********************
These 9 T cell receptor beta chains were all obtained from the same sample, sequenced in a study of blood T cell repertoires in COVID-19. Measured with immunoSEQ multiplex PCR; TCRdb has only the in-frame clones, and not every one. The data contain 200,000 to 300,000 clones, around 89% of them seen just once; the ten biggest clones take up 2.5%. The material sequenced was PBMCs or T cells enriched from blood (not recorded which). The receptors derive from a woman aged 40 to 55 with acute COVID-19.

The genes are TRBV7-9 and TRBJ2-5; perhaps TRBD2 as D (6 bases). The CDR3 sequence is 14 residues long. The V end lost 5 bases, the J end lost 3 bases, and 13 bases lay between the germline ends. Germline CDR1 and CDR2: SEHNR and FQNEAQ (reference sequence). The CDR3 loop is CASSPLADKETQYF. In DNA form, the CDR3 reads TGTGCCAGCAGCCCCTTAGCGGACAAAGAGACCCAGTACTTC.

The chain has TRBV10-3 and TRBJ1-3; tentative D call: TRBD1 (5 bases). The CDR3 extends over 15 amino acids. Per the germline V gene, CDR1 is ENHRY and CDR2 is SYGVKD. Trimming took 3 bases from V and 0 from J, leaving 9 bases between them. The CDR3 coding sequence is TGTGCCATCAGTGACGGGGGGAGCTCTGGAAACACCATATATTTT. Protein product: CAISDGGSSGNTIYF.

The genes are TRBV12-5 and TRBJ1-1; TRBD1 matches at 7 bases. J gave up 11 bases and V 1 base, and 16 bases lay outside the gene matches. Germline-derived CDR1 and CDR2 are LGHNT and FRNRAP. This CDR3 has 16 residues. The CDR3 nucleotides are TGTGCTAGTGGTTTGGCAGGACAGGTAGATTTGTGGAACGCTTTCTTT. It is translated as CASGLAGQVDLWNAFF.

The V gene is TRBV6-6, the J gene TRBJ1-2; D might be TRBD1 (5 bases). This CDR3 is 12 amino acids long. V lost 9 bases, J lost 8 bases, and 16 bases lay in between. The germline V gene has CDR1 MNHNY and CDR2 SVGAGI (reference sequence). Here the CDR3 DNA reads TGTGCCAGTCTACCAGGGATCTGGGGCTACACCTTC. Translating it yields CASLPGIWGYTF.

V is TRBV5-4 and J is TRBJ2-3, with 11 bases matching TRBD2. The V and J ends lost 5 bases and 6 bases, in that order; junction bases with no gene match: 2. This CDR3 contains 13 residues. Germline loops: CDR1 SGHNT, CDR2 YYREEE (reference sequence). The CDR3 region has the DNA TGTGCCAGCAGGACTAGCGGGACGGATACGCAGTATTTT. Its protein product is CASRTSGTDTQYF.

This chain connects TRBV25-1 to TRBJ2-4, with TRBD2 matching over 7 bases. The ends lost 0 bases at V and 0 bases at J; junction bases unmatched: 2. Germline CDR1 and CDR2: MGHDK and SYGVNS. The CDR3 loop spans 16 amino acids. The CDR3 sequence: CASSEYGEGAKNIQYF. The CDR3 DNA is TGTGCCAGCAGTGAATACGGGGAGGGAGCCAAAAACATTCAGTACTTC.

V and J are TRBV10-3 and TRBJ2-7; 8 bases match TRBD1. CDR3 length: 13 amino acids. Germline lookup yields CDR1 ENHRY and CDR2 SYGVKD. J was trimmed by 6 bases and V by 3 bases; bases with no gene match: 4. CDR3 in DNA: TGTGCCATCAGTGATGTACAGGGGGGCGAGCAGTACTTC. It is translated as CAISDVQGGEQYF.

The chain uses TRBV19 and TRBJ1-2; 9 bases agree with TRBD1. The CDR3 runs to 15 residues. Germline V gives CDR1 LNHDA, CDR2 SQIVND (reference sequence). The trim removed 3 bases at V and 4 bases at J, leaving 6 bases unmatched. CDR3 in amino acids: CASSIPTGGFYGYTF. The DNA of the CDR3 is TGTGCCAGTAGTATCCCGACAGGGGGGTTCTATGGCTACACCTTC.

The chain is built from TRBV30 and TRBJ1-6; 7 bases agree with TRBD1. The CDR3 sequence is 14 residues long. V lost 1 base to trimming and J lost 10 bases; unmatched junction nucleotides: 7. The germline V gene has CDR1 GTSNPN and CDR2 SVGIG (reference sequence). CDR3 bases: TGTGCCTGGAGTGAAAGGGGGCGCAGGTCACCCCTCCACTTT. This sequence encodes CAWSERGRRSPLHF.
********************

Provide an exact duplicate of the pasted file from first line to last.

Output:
These 9 T cell receptor beta chains were all obtained from the same sample, sequenced in a study of blood T cell repertoires in COVID-19. Measured with immunoSEQ multiplex PCR; TCRdb has only the in-frame clones, and not every one. The data contain 200,000 to 300,000 clones, around 89% of them seen just once; the ten biggest clones take up 2.5%. The material sequenced was PBMCs or T cells enriched from blood (not recorded which). The receptors derive from a woman aged 40 to 55 with acute COVID-19.

The genes are TRBV7-9 and TRBJ2-5; perhaps TRBD2 as D (6 bases). The CDR3 sequence is 14 residues long. The V end lost 5 bases, the J end lost 3 bases, and 13 bases lay between the germline ends. Germline CDR1 and CDR2: SEHNR and FQNEAQ (reference sequence). The CDR3 loop is CASSPLADKETQYF. In DNA form, the CDR3 reads TGTGCCAGCAGCCCCTTAGCGGACAAAGAGACCCAGTACTTC.

The chain has TRBV10-3 and TRBJ1-3; tentative D call: TRBD1 (5 bases). The CDR3 extends over 15 amino acids. Per the germline V gene, CDR1 is ENHRY and CDR2 is SYGVKD. Trimming took 3 bases from V and 0 from J, leaving 9 bases between them. The CDR3 coding sequence is TGTGCCATCAGTGACGGGGGGAGCTCTGGAAACACCATATATTTT. Protein product: CAISDGGSSGNTIYF.

The genes are TRBV12-5 and TRBJ1-1; TRBD1 matches at 7 bases. J gave up 11 bases and V 1 base, and 16 bases lay outside the gene matches. Germline-derived CDR1 and CDR2 are LGHNT and FRNRAP. This CDR3 has 16 residues. The CDR3 nucleotides are TGTGCTAGTGGTTTGGCAGGACAGGTAGATTTGTGGAACGCTTTCTTT. It is translated as CASGLAGQVDLWNAFF.

The V gene is TRBV6-6, the J gene TRBJ1-2; D might be TRBD1 (5 bases). This CDR3 is 12 amino acids long. V lost 9 bases, J lost 8 bases, and 16 bases lay in between. The germline V gene has CDR1 MNHNY and CDR2 SVGAGI (reference sequence). Here the CDR3 DNA reads TGTGCCAGTCTACCAGGGATCTGGGGCTACACCTTC. Translating it yields CASLPGIWGYTF.

V is TRBV5-4 and J is TRBJ2-3, with 11 bases matching TRBD2. The V and J ends lost 5 bases and 6 bases, in that order; junction bases with no gene match: 2. This CDR3 contains 13 residues. Germline loops: CDR1 SGHNT, CDR2 YYREEE (reference sequence). The CDR3 region has the DNA TGTGCCAGCAGGACTAGCGGGACGGATACGCAGTATTTT. Its protein product is CASRTSGTDTQYF.

This chain connects TRBV25-1 to TRBJ2-4, with TRBD2 matching over 7 bases. The ends lost 0 bases at V and 0 bases at J; junction bases unmatched: 2. Germline CDR1 and CDR2: MGHDK and SYGVNS. The CDR3 loop spans 16 amino acids. The CDR3 sequence: CASSEYGEGAKNIQYF. The CDR3 DNA is TGTGCCAGCAGTGAATACGGGGAGGGAGCCAAAAACATTCAGTACTTC.

V and J are TRBV10-3 and TRBJ2-7; 8 bases match TRBD1. CDR3 length: 13 amino acids. Germline lookup yields CDR1 ENHRY and CDR2 SYGVKD. J was trimmed by 6 bases and V by 3 bases; bases with no gene match: 4. CDR3 in DNA: TGTGCCATCAGTGATGTACAGGGGGGCGAGCAGTACTTC. It is translated as CAISDVQGGEQYF.

The chain uses TRBV19 and TRBJ1-2; 9 bases agree with TRBD1. The CDR3 runs to 15 residues. Germline V gives CDR1 LNHDA, CDR2 SQIVND (reference sequence). The trim removed 3 bases at V and 4 bases at J, leaving 6 bases unmatched. CDR3 in amino acids: CASSIPTGGFYGYTF. The DNA of the CDR3 is TGTGCCAGTAGTATCCCGACAGGGGGGTTCTATGGCTACACCTTC.

The chain is built from TRBV30 and TRBJ1-6; 7 bases agree with TRBD1. The CDR3 sequence is 14 residues long. V lost 1 base to trimming and J lost 10 bases; unmatched junction nucleotides: 7. The germline V gene has CDR1 GTSNPN and CDR2 SVGIG (reference sequence). CDR3 bases: TGTGCCTGGAGTGAAAGGGGGCGCAGGTCACCCCTCCACTTT. This sequence encodes CAWSERGRRSPLHF.